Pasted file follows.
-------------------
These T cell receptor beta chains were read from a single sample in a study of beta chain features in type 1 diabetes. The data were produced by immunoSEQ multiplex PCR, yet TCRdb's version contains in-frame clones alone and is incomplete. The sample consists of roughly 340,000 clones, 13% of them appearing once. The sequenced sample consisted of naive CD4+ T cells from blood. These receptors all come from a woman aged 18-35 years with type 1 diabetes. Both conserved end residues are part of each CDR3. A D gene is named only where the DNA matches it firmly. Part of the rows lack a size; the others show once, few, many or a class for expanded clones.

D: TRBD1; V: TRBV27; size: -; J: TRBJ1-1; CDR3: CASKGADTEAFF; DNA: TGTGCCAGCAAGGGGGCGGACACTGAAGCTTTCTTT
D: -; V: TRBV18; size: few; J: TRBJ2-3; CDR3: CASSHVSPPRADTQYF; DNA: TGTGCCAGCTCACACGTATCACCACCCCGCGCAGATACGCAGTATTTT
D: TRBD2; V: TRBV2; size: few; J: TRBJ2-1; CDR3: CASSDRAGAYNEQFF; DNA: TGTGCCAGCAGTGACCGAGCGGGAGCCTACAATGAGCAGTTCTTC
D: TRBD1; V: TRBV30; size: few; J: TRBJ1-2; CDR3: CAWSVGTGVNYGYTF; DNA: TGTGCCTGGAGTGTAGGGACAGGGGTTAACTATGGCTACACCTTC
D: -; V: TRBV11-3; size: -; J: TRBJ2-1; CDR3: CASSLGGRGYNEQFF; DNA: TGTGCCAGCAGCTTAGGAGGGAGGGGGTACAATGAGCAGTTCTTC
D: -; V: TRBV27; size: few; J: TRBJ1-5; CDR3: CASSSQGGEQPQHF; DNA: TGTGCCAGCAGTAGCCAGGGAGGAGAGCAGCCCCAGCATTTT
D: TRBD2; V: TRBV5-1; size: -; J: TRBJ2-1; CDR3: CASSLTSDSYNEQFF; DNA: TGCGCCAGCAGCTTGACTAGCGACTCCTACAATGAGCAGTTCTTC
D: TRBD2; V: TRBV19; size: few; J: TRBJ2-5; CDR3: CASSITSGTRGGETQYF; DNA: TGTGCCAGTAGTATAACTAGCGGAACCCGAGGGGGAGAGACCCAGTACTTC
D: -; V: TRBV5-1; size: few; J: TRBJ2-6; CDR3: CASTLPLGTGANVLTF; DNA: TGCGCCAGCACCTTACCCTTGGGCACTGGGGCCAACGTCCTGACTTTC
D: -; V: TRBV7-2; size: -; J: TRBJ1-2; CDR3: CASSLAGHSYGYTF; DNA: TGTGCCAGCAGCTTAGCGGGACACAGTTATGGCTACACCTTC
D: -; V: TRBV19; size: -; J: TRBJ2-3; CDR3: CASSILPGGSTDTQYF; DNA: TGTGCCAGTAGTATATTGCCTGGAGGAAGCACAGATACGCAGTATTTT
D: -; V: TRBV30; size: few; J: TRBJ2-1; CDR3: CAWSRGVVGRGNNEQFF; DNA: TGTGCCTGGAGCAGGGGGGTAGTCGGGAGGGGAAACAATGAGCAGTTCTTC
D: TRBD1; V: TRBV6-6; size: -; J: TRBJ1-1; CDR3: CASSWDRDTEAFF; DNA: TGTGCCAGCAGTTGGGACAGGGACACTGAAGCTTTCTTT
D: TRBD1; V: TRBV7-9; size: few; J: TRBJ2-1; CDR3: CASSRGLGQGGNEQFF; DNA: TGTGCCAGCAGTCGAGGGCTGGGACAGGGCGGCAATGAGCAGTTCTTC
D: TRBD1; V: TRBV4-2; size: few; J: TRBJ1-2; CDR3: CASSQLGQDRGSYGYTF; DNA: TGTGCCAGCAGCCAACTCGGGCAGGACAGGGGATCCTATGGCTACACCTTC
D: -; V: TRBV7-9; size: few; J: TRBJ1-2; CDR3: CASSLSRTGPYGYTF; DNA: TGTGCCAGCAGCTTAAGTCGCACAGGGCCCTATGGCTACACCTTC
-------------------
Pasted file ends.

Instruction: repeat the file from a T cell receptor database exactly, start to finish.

These T cell receptor beta chains were read from a single sample in a study of beta chain features in type 1 diabetes. The data were produced by immunoSEQ multiplex PCR, yet TCRdb's version contains in-frame clones alone and is incomplete. The sample consists of roughly 340,000 clones, 13% of them appearing once. The sequenced sample consisted of naive CD4+ T cells from blood. These receptors all come from a woman aged 18-35 years with type 1 diabetes. Both conserved end residues are part of each CDR3. A D gene is named only where the DNA matches it firmly. Part of the rows lack a size; the others show once, few, many or a class for expanded clones.

D: TRBD1; V: TRBV27; size: -; J: TRBJ1-1; CDR3: CASKGADTEAFF; DNA: TGTGCCAGCAAGGGGGCGGACACTGAAGCTTTCTTT
D: -; V: TRBV18; size: few; J: TRBJ2-3; CDR3: CASSHVSPPRADTQYF; DNA: TGTGCCAGCTCACACGTATCACCACCCCGCGCAGATACGCAGTATTTT
D: TRBD2; V: TRBV2; size: few; J: TRBJ2-1; CDR3: CASSDRAGAYNEQFF; DNA: TGTGCCAGCAGTGACCGAGCGGGAGCCTACAATGAGCAGTTCTTC
D: TRBD1; V: TRBV30; size: few; J: TRBJ1-2; CDR3: CAWSVGTGVNYGYTF; DNA: TGTGCCTGGAGTGTAGGGACAGGGGTTAACTATGGCTACACCTTC
D: -; V: TRBV11-3; size: -; J: TRBJ2-1; CDR3: CASSLGGRGYNEQFF; DNA: TGTGCCAGCAGCTTAGGAGGGAGGGGGTACAATGAGCAGTTCTTC
D: -; V: TRBV27; size: few; J: TRBJ1-5; CDR3: CASSSQGGEQPQHF; DNA: TGTGCCAGCAGTAGCCAGGGAGGAGAGCAGCCCCAGCATTTT
D: TRBD2; V: TRBV5-1; size: -; J: TRBJ2-1; CDR3: CASSLTSDSYNEQFF; DNA: TGCGCCAGCAGCTTGACTAGCGACTCCTACAATGAGCAGTTCTTC
D: TRBD2; V: TRBV19; size: few; J: TRBJ2-5; CDR3: CASSITSGTRGGETQYF; DNA: TGTGCCAGTAGTATAACTAGCGGAACCCGAGGGGGAGAGACCCAGTACTTC
D: -; V: TRBV5-1; size: few; J: TRBJ2-6; CDR3: CASTLPLGTGANVLTF; DNA: TGCGCCAGCACCTTACCCTTGGGCACTGGGGCCAACGTCCTGACTTTC
D: -; V: TRBV7-2; size: -; J: TRBJ1-2; CDR3: CASSLAGHSYGYTF; DNA: TGTGCCAGCAGCTTAGCGGGACACAGTTATGGCTACACCTTC
D: -; V: TRBV19; size: -; J: TRBJ2-3; CDR3: CASSILPGGSTDTQYF; DNA: TGTGCCAGTAGTATATTGCCTGGAGGAAGCACAGATACGCAGTATTTT
D: -; V: TRBV30; size: few; J: TRBJ2-1; CDR3: CAWSRGVVGRGNNEQFF; DNA: TGTGCCTGGAGCAGGGGGGTAGTCGGGAGGGGAAACAATGAGCAGTTCTTC
D: TRBD1; V: TRBV6-6; size: -; J: TRBJ1-1; CDR3: CASSWDRDTEAFF; DNA: TGTGCCAGCAGTTGGGACAGGGACACTGAAGCTTTCTTT
D: TRBD1; V: TRBV7-9; size: few; J: TRBJ2-1; CDR3: CASSRGLGQGGNEQFF; DNA: TGTGCCAGCAGTCGAGGGCTGGGACAGGGCGGCAATGAGCAGTTCTTC
D: TRBD1; V: TRBV4-2; size: few; J: TRBJ1-2; CDR3: CASSQLGQDRGSYGYTF; DNA: TGTGCCAGCAGCCAACTCGGGCAGGACAGGGGATCCTATGGCTACACCTTC
D: -; V: TRBV7-9; size: few; J: TRBJ1-2; CDR3: CASSLSRTGPYGYTF; DNA: TGTGCCAGCAGCTTAAGTCGCACAGGGCCCTATGGCTACACCTTC